Published in Port of Cork
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#CruiseLiners - Following the release of Dublin Port's cruise visit schedule, the Port of Cork has announced its own list of arrivals for 2016.

And it features many of the same big names, with May and August particularly busy months for cruise liners visiting the Cobh Cruise Terminal in Cork Harbour.

However, one visitor the capital won't be seeing – after three cancellations last season – is the enormous Fantasia-class MSC Splendida, a veritable floating city with more than 4,000 passengers that's expected to stop in Cobh on 312 August.

The full schedule is available on the Port of Cork website HERE.

Published in Cruise Liners

#CustomHouse - Port of Cork Company's historic city-centre Custom House according to the Irish Examiner is set to be put on the market in the coming weeks as it advances plans to relocate to Ringaskiddy.

The building will be brought to market with a guide price expected to be in the region of €6m but could yet fetch significantly more than that given demand in the docklands area. Sources estimated its eventual price tag could reach as much as €10m.

The 19th century building should prove a major attraction to potential investors given its prominence in the city and rising demand in its vicinity. The building was taken over by the Harbour Commissioners in 1904 on a 999-year lease before the Harbours Act of 1996 transferred all the Commissioners assets to the Port of Cork.

To read more on recent property sales close to the Custom House and a new downriver central business district (CBD) click here.

Published in Port of Cork
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The Rolex Fastnet Race - This biennial offshore pilgrimage attracts crews from all walks of life:- from aspiring sailors to professional crews; all ages and all professions. Some are racing for charity, others for a personal challenge. For the world's top professional sailors, it is a 'must-do' race. For some, it will be their first-ever race, and for others, something they have competed in for over 50 years! The race attracts the most diverse fleet of yachts, from beautiful classic yachts to some of the fastest racing machines on the planet – and everything in between.  The testing course passes eight famous landmarks along the route: The Needles, Portland Bill, Start Point, the Lizard, Land’s End, the Fastnet Rock, Bishop’s Rock off the Scillies and Plymouth breakwater (now Cherbourg for 2021 and 2023). After the start in Cowes, the fleet heads westward down The Solent, before exiting into the English Channel at Hurst Castle. The finish is in Plymouth, Devon via the Fastnet Rock, off the southern tip of Ireland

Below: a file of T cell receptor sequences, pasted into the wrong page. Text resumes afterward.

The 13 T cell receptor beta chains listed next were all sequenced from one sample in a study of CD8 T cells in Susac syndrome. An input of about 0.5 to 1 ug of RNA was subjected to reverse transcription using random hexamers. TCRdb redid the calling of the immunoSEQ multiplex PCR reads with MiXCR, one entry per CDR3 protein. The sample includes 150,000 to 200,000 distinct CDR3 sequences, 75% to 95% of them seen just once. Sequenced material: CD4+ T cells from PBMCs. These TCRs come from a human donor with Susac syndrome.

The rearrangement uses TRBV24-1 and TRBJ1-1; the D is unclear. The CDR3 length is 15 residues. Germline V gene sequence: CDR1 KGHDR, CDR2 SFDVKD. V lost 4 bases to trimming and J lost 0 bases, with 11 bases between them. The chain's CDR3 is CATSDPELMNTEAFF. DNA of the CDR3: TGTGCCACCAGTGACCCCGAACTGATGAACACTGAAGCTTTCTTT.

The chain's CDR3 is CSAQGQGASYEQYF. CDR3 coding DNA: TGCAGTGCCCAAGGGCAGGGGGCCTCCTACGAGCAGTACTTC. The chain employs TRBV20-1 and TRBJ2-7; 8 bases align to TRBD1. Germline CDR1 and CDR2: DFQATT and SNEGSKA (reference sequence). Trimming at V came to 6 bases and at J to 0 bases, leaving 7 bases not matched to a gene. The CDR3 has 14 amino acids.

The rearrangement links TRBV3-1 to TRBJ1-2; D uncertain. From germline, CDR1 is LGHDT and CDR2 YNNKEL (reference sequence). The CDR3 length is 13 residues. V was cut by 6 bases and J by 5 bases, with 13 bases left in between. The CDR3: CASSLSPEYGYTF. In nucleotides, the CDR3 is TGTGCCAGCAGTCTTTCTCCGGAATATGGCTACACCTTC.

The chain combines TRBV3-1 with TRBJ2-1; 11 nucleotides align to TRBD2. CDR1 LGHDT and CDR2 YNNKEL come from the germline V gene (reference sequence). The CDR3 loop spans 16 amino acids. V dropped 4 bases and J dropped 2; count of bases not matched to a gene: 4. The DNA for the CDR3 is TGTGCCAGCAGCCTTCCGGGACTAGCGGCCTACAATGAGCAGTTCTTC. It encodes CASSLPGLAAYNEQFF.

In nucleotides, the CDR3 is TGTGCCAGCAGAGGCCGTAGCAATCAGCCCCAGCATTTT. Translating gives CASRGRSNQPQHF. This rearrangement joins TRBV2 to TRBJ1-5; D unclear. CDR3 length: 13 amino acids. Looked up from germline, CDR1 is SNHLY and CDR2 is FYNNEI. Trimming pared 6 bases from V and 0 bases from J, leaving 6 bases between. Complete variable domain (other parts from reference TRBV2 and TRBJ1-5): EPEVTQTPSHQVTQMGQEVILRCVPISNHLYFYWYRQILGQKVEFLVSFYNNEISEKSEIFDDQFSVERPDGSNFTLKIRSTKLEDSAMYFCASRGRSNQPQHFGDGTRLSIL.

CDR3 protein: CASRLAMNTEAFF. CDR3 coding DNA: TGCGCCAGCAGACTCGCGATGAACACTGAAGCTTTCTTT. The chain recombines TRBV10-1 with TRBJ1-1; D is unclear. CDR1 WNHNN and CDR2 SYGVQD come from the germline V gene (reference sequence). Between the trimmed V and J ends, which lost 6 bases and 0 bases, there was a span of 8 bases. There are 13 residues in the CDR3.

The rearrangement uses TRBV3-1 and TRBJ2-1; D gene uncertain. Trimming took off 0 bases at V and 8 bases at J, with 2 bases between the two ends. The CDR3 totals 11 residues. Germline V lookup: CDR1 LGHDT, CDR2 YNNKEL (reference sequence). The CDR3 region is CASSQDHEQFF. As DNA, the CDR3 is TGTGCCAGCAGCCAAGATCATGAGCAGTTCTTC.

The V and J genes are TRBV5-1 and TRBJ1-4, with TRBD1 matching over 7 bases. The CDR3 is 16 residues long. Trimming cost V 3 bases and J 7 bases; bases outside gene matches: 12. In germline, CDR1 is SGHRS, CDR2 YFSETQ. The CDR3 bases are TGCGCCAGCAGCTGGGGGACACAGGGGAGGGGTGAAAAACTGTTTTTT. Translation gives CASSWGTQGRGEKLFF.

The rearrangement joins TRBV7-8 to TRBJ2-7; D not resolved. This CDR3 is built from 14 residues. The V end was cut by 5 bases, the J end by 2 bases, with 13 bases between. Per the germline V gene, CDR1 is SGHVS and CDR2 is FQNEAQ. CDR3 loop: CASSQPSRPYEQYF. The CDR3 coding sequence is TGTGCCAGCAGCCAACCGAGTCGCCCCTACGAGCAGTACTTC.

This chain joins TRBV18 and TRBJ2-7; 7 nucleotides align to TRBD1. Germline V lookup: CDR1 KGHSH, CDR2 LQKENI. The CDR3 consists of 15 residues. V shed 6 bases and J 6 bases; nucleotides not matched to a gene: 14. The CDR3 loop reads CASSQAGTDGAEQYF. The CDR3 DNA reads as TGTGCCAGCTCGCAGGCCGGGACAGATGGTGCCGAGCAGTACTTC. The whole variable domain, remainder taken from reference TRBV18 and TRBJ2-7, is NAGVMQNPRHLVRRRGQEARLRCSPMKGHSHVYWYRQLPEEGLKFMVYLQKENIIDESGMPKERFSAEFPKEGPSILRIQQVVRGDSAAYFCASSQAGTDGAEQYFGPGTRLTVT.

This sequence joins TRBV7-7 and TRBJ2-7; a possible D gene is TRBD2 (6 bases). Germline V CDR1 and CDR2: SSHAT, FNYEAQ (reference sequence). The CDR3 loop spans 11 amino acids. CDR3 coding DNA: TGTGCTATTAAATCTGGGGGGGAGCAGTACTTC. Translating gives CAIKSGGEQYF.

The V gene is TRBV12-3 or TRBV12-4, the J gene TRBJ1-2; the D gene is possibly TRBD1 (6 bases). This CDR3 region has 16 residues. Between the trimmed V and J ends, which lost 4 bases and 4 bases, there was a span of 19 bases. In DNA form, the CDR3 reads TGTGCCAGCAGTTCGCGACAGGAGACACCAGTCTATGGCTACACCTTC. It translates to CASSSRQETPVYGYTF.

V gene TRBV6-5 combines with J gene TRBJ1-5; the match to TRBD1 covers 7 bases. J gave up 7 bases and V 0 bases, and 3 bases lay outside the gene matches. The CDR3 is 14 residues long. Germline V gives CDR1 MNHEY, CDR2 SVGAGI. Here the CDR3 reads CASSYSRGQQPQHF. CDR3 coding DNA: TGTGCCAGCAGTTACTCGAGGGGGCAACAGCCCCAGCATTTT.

• The leg across the Celtic Sea to (and from) the Fastnet Rock is known to be unpredictable and challenging. The competitors are exposed to fast-moving Atlantic weather systems and the fleet often encounter tough conditions
  • Flawless decision-making, determination and total commitment are the essential requirements. Crews have to manage and anticipate the changing tidal and meteorological conditions imposed by the complex course
  • The symbol of the race is the Fastnet Rock, located off the southern coast of Ireland. Also known as the Teardrop of Ireland, the Rock marks an evocative turning point in the challenging race
  • Once sailors reach the Fastnet Rock, they are well over halfway to the finish in Plymouth. The lighthouse first shone its light on New Year’s Day in 1854
  • Fastnet Rock originally had six keepers (now unmanned), with four on the rock at a time with the other two on leave. Each man did four weeks on, two weeks off

At A Glance – Fastnet Race

  • The world's largest offshore yacht race
  • The biennial race is 605 nautical miles - Cowes, Fastnet Rock, Plymouth
  • A fleet of over 400 yachts regularly will take part
  • The international fleet is made up of over 26 countries
  • Multihull course record: 1 day, 8 hours, 48 minutes (2011, Banque Populaire V)
  • Monohull course record: 1 day, 18 hours, 39 minutes (2011, Volvo 70, Abu Dhabi)
  • Largest IRC Rated boat is the 100ft (30.48m) Scallywag 100 (HKG)
  • Some of the Smallest boats in the fleet are 30 footers
  • Rolex SA has been a longstanding sponsor of the race since 2001
  • The first race was in 1925 with 7 boats. The Royal Ocean Racing Club was set up as a result